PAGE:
There's a book called Teach Yourself Georgian which also showed up when I was not a beginner anymore. It has no affiliation to the UK house whatsoever and is actually more learner-friendly. It's not so much paced for self-learning because I couldn't find answer key or audio.
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Re: Gorgeous Georgian

Postby Vordhosbn » Fri Jan 14, 2022 6:05 am

Still trudging along. I've been overwhelmingly preoccupied with unrelated projects and work, however as part of a New Year's Resolution, I have been putting in a minimum of 30 minutes a day - and often much more - which I have so far successfully kept up.

As it stands, I would like to regard January 1, 2022 as my "proper" start date for Georgian, as the neglected months between my last post eroded most of what little I had learned, and besides, who doesn't like a fresh start?

I am currently on lesson 11 of Lehrbuch der Georgischen Sprache (which I might more easily refer to as A&L after the authors). It's a short lesson, and one I was looking forward to for this very reason, however things definitely slowed down with the introduction of "inversive Verben" (indirect or inverse verbs), which has provided my first proper glimpse into the counterintuitive nature of the verbal system. Georgian had initially struck me as remarkably Indo-European-like, and somewhat disappointingly so, since I was looking forward to taking on something difficult and different. My brief experience dabbling in Korean seemed more obviously foreign from the get-go; what's the big deal with Georgian? Beginner's ignorance, no doubt: even a simple, basic sentence like the following required a bit of mental gymnastics to understand, and it's still not particularly intuitive:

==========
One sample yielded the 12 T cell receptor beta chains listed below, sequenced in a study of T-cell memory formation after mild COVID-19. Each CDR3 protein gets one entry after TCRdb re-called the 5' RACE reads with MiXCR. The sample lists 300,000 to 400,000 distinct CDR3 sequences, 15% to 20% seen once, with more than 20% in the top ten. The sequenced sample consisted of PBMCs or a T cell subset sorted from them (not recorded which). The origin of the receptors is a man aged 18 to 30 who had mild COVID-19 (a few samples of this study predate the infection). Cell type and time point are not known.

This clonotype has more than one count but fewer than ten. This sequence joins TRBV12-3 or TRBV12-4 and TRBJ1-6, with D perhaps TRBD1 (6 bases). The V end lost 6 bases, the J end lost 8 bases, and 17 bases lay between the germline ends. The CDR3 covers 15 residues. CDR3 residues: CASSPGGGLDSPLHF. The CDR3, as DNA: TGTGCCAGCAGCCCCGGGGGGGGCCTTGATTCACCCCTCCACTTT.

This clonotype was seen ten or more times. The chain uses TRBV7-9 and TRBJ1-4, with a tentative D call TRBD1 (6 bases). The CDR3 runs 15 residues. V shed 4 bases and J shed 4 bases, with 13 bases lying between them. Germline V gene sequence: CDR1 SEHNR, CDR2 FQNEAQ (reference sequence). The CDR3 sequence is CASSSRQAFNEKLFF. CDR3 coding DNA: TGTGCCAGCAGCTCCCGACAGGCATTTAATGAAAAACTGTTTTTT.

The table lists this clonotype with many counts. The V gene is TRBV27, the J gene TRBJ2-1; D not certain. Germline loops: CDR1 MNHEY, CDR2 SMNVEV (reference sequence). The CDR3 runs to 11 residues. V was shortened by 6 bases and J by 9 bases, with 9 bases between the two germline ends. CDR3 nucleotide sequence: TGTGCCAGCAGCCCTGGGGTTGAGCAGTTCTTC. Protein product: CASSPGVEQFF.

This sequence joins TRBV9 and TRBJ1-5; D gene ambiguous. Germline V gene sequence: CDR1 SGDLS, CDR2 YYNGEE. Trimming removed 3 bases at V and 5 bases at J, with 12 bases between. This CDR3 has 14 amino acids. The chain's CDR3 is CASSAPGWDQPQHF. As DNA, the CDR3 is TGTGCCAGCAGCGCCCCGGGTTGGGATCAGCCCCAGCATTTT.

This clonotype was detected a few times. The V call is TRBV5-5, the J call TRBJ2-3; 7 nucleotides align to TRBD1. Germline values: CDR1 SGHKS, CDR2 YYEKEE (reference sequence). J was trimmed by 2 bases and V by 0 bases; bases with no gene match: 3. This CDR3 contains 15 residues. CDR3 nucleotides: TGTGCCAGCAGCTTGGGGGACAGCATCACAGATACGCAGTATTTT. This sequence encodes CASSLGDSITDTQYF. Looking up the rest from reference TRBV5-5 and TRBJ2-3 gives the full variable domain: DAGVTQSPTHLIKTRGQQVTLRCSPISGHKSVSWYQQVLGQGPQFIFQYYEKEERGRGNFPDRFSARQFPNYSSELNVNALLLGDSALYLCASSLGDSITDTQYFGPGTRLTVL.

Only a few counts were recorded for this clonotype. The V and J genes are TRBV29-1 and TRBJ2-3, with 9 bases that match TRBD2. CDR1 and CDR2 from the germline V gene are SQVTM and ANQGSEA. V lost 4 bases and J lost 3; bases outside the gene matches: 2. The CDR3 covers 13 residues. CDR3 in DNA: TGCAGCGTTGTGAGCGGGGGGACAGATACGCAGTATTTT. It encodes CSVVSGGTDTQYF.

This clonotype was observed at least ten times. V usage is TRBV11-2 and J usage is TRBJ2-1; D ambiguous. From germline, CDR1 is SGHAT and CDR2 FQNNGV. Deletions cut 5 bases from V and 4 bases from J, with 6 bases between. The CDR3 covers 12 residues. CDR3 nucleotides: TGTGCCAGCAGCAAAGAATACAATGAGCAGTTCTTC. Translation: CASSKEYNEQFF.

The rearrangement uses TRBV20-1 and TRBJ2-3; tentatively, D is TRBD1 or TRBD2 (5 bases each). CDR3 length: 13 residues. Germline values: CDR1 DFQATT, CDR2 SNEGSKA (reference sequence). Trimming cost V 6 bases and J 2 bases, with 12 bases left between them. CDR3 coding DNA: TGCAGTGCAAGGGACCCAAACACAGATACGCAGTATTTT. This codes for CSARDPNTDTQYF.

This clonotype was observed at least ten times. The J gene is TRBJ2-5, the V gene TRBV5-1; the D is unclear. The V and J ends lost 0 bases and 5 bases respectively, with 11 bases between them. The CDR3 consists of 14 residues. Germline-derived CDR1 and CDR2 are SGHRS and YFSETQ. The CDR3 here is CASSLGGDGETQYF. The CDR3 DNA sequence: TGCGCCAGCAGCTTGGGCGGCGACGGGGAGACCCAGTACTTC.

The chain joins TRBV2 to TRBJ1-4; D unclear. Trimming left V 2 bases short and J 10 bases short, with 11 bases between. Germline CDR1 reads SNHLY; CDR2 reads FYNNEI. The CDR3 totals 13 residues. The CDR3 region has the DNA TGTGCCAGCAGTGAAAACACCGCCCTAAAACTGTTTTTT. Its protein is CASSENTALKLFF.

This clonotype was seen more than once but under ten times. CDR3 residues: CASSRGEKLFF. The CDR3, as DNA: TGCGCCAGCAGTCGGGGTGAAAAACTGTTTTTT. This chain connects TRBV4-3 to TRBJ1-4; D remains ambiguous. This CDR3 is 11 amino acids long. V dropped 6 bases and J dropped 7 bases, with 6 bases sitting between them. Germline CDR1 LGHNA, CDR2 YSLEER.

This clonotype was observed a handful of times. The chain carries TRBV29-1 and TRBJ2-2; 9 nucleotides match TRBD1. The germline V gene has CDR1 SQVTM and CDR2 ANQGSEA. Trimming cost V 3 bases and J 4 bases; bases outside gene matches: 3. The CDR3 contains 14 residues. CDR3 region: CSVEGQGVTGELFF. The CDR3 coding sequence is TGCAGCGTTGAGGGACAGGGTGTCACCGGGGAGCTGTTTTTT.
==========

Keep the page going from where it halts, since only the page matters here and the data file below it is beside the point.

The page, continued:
შეგიძლია ჩემთან მოსვლა?
Can you come to me?

The literal rendering in German is given as: "Ist dir möglich, das Kommen zu mir?". All the parts individually appear to make sense to me, but the challenge is in understanding the sentence intuitively as a whole. More study, more examples, and more time should solve all of this.

I'll sign off with a preview of my copy of Dunwoody Press' "Advanced Georgian Reader", which I can only dream of being able to read someday:
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Vordhosbn
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Re: Gorgeous Georgian

Postby Vordhosbn » Wed Feb 09, 2022 11:19 am